It is not only a question affecting employers in the NHS. Our amendment would cover employers generally because we believe that discrimination against employees who want to become members of the reserve forces should not be permitted and that it should be stated on the face of the Bill that such discrimination is illegal. The BMA is still worried about the matter. Indeed, as recently as this morning I received a telephone call from its office asking whether we intended to pursue the amendment. In the circumstances, I wonder whether the Minister will be prepared to accept the amendment this time round. I beg to move.

Lord Redesdale: My Lords, I support the amendment which returns us to an issue that was raised in Committee. The noble Earl, Lord Howe, said in Committee that one way of avoiding discrimination was to work through the National Employers' Liaison Committee. That body has done great work in the past and should be praised.

However, I should like to press the point that it is not only the National Health Service which could be affected. In the case of the high readiness reserve, what would happen if a particular section of the business community saw that its employees would be needed for particular operations and started to take it upon itself to write into contracts of employment clauses forbidding

27 Feb 1996 : Column 1394

employees from becoming reservists? That is more likely to apply in the case of smaller companies which will fall outside the general system of negotiation. What would be the attitude of the Ministry of Defence to that? How would the MoD address the problem? I realise that it is unlikely that the Minister will support the amendment, and that reintroducing such provisions would need primary legislation which is unlikely to be brought forward. Therefore, what measures does the Minister envisage being taken if the scenario that I have outlined comes to pass?

Lord Renton: My Lords, naturally in principle one should be in favour of an amendment of this kind. On the face of it and at first glance, it looks sensible and sound, but all manner of complications arise. They are analogous when wartime comes--some of us still remember that--with the principle of reserved occupations in time of war. If that principle were to be accepted by the Government as part of our legislation, I expect that the provisions would have to be redrafted stating very considerable exceptions in order to deal with circumstances where it would manifestly be wrong to compel somebody to refrain from employing a person in the reserve forces. Therefore, I would expect my noble friend to be cautious on this matter. I was not able to be present in Committee, but I understand that the matter was at least raised then. I should be interested to hear what my noble friend has to say about it now.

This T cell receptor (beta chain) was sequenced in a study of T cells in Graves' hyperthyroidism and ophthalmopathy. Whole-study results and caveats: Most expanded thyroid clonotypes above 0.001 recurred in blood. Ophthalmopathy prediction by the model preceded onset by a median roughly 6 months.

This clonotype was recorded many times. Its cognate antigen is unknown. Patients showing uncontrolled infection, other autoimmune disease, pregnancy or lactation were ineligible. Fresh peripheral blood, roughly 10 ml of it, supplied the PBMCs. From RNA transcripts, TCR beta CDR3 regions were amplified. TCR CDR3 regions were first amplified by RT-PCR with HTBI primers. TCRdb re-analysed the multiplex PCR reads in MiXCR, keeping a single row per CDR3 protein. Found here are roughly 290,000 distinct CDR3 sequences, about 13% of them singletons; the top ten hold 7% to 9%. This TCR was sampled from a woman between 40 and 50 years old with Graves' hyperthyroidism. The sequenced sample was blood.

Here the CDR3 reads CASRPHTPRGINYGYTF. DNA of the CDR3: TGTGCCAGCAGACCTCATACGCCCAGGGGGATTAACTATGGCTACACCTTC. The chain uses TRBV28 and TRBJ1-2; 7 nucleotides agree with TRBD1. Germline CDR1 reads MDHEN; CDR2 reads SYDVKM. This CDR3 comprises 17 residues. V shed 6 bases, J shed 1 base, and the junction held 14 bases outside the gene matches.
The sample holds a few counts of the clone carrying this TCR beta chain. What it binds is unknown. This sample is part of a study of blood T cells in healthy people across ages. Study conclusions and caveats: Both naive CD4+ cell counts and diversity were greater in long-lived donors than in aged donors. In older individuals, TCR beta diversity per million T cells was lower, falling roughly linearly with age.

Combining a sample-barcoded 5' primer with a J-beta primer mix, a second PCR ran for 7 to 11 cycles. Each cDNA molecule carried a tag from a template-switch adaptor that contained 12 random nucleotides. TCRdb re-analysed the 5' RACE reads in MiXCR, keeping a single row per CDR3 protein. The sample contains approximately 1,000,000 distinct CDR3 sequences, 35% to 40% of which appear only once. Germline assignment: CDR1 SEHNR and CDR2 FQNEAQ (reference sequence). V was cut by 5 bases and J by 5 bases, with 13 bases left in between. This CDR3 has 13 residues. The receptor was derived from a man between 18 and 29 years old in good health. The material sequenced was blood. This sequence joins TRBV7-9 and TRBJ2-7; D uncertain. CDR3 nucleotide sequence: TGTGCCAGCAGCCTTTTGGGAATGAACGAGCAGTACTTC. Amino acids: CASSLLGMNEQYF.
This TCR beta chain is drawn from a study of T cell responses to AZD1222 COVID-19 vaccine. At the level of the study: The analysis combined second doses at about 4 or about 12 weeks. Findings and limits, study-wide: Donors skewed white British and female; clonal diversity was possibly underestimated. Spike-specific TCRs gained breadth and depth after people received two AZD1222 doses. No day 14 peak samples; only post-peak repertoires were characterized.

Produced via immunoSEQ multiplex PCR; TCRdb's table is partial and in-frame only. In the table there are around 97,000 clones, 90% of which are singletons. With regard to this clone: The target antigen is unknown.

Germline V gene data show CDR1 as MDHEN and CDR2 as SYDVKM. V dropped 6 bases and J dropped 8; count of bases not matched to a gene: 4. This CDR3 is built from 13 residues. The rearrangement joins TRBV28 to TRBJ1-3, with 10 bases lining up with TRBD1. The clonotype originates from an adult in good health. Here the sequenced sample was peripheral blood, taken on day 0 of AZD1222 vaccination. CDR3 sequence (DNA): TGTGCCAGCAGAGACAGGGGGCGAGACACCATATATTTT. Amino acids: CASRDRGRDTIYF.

Earl Howe: My Lords, as the noble Baroness indicated, we discussed this issue extensively in Committee. I am not convinced that the case that she makes for an anti-discrimination provision is the best way ahead. The proposal is full of good intent, but I fear that it would not have the desired effect because it would damage the relationship between employers, the reserve forces and those employees who are also reservists.

I am firmly of the opinion that the constructive approach that we have adopted to date should continue. Building and maintaining the three-way partnership between employers, reservists and the Ministry of Defence requires openness and trust.

The noble Lord, Lord Redesdale, mentioned the work of the National Employers' Liaison Committee (NELC) and I too take this opportunity of saying that the Government are most appreciative of NELC's work. It has been particularly helpful during consultations on the Bill. It is upon that body that much of the successful co-operation rests. We have no wish to move from this co-operative approach, which is generally successful, to one which cannot help but be adversarial in nature.

An anti-discrimination measure would also be widely perceived as a punitive burden on employers. The expense to business of complying with such a measure would be unwelcome to employers. Businesses would not welcome the constraints on their management flexibility that would be imposed by having to avoid any suggestion that they were treating a reservist in some way unfavourably. Many employers might as a result come to the conclusion that the easiest way of avoiding the problem was simply to avoid recruiting reservists in